“We’ve got to bring our country back together and the message should be one of unity,” Senate Armed Services Chairman John McCain of Arizona, the GOP’s 2008 presidential nominee, told MSNBC on Tuesday. “The president sets the tone and beats the right drum and that’s what I think he has to do. And I am reasonably optimistic he will do so.”
Other Republicans, however, aren’t so sure.
Rep. Harold Rogers of Kentucky, the former chairman of the House Appropriations Committee, wants to hear about “his vision for the country,” as well as “specific proposals he has mentioned.” But the veteran lawmaker acknowledged that “it remains to be seen” whether the 45th president can resist falling into his unique campaigning style.
“I hope that he will realize the setting and the mood,” Rogers told Roll Call.
House Republican Conference Chairwoman Cathy McMorris Rodgers of Washington, who met with Trump privately during the transition period, scoffed at the notion of a divisive speech. “I see Donald Trump as someone who really wants everyone to have an opportunity for a better life,” she said in a brief interview, adding that the president-elect has wide support among Americans “who feel like they’re falling behind.”
One Democratic lawmaker who asked not to be named said she is concerned that Trump will repeat past addresses in which he “went after his enemies,” adding that “he’s been one surprise after another.”
Trump used a dismal assessment of the country to fuel his populist campaign, expressing disgust for what he calls America’s “Third World” infrastructure, “burning” and “crime-infested” inner cities, and its ill-advised foreign interventionism.
The Clinton model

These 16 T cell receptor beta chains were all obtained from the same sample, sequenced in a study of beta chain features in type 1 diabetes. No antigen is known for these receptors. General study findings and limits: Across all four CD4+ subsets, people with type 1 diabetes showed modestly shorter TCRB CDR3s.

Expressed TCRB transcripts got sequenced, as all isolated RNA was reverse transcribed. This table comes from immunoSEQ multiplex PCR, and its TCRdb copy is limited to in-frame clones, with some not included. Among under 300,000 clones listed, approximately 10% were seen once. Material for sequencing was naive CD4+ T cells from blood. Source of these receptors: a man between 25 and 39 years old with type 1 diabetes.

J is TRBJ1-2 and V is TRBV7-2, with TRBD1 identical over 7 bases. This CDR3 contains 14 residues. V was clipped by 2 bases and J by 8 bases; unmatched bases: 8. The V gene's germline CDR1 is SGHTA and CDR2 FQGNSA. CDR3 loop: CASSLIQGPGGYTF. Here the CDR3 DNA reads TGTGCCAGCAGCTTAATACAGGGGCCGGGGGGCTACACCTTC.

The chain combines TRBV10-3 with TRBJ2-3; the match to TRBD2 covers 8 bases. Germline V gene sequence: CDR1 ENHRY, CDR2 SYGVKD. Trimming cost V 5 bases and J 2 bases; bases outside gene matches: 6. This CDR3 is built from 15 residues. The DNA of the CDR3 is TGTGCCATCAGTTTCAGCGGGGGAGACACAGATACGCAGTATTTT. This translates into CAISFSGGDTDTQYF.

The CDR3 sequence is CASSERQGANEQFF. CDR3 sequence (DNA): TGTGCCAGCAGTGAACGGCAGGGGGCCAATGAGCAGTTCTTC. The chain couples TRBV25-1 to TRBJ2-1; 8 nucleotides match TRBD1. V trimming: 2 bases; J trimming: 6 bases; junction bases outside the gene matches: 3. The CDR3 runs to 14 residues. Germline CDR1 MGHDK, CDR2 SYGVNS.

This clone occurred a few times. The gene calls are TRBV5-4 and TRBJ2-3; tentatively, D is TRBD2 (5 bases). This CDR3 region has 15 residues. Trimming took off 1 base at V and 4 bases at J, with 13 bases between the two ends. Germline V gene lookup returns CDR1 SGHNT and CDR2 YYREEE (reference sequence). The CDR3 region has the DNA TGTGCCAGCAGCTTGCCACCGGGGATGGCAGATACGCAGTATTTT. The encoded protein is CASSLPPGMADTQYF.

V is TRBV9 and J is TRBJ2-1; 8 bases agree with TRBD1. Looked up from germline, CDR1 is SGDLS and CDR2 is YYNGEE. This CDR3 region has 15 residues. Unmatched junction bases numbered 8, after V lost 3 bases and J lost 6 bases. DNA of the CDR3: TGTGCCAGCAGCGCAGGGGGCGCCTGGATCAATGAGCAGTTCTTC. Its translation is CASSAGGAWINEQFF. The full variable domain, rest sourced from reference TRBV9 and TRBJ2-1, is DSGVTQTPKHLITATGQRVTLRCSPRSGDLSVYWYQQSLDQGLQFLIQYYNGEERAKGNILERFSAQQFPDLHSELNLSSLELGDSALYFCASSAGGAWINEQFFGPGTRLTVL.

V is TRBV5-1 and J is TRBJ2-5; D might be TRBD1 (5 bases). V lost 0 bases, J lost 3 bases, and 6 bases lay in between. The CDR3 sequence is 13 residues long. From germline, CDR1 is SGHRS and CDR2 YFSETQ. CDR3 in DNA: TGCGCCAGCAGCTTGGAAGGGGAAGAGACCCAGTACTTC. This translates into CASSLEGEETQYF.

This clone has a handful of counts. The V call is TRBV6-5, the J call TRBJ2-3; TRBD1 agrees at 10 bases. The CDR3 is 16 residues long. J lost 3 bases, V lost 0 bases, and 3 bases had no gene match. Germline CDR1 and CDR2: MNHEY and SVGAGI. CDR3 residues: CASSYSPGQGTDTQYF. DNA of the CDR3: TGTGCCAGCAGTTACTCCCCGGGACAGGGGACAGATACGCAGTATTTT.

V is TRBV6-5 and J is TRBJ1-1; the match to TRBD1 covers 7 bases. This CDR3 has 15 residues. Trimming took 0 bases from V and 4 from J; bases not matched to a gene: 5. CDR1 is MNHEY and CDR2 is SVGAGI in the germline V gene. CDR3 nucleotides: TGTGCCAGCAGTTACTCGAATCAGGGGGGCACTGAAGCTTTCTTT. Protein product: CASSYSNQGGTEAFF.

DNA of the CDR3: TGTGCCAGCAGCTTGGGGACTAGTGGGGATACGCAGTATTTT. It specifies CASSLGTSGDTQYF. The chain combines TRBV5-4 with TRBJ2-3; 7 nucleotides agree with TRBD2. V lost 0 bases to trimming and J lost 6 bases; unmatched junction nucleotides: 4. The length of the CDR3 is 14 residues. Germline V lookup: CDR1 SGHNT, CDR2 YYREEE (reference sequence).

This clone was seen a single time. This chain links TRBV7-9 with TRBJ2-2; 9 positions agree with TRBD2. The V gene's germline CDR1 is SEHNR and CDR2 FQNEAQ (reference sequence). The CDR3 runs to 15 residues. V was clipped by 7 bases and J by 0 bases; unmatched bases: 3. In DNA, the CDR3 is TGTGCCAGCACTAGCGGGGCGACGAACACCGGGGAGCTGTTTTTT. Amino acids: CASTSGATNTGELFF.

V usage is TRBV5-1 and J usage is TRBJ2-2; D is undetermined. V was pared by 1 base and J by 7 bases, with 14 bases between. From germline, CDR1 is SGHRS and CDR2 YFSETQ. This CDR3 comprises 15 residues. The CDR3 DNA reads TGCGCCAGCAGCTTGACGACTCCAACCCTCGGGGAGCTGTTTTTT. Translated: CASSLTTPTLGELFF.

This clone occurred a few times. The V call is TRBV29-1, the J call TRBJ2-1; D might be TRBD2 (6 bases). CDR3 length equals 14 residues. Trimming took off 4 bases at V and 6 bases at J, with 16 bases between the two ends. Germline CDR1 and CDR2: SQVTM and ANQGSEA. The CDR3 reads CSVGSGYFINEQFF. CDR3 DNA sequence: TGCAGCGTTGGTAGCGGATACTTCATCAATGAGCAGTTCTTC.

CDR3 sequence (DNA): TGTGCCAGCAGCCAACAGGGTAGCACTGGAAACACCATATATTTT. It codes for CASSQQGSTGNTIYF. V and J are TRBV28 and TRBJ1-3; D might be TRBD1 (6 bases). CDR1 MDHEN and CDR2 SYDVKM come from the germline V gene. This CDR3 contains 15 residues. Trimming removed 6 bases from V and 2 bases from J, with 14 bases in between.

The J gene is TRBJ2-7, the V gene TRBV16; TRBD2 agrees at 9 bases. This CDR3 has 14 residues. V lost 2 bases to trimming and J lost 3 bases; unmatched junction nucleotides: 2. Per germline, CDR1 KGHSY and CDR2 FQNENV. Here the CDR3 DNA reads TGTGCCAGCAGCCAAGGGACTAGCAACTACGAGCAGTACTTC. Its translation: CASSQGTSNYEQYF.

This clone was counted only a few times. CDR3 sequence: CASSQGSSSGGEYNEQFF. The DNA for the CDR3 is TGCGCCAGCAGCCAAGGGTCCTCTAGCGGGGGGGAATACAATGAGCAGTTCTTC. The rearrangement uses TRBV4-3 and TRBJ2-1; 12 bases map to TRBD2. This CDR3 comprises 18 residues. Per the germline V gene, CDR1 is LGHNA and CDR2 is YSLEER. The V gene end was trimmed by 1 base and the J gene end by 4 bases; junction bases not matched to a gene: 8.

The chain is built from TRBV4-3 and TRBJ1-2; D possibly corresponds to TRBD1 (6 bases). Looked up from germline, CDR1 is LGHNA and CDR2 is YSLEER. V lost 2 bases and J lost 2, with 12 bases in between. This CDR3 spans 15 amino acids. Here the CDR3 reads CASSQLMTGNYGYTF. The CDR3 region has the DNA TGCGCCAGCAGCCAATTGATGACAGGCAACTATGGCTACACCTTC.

Clinton’s first inaugural address offers, if he is indeed eager to appear more presidential, examples of how to criticize the preceding chief executive without doing so as brashly as Trump typically does.
The young Democratic president thanked his GOP predecessor George H.W. Bush in 1993 for “his half-century of service to America,” then joined the crowd in lengthy and warm applause. But the 42nd president, without naming Bush, made clear he believed the country had suffered over the previous four years.
“This new world has already enriched the lives of millions of Americans who are able to compete and win in it,” Clinton said. “But when most people are working harder for less; when others cannot work at all; when the cost of health care devastates families and threatens to bankrupt our enterprises, great and small; when the fear of crime robs law-abiding citizens of their freedom; and when millions of poor children cannot even imagine the lives we are calling them to lead, we have not made change our friend.”
On Jan. 13, Trump’s incoming press secretary and communications director, Sean Spicer, told reporters the president-elect wants to use his speech to “unite the country” and “restore the pride in our nation.” One major theme of the address, Spicer added, will be Trump’s pledge of “putting more Americans back to work.”
“You continue to hear those themes echo [in the president-elect’s public statements] and I’d think you’re going to hear a lot of that in the inaugural address,” Spicer said. “It will be very visionary and lay out where he wants to take the country in the world, that he sees every American playing in making the country better.”
If the new president plans to try to unify the country with some kind of collective call to action, he could find a blueprint in the words of Kennedy, who was taking over for Dwight D. Eisenhower, a Republican.
“The energy, the faith, the devotion which we bring to this endeavor will light our country and all who serve it — and the glow from that fire can truly light the world,” Kennedy said in 1961. “And so, my fellow Americans: Ask not what your country can do for you — ask what you can do for your country.”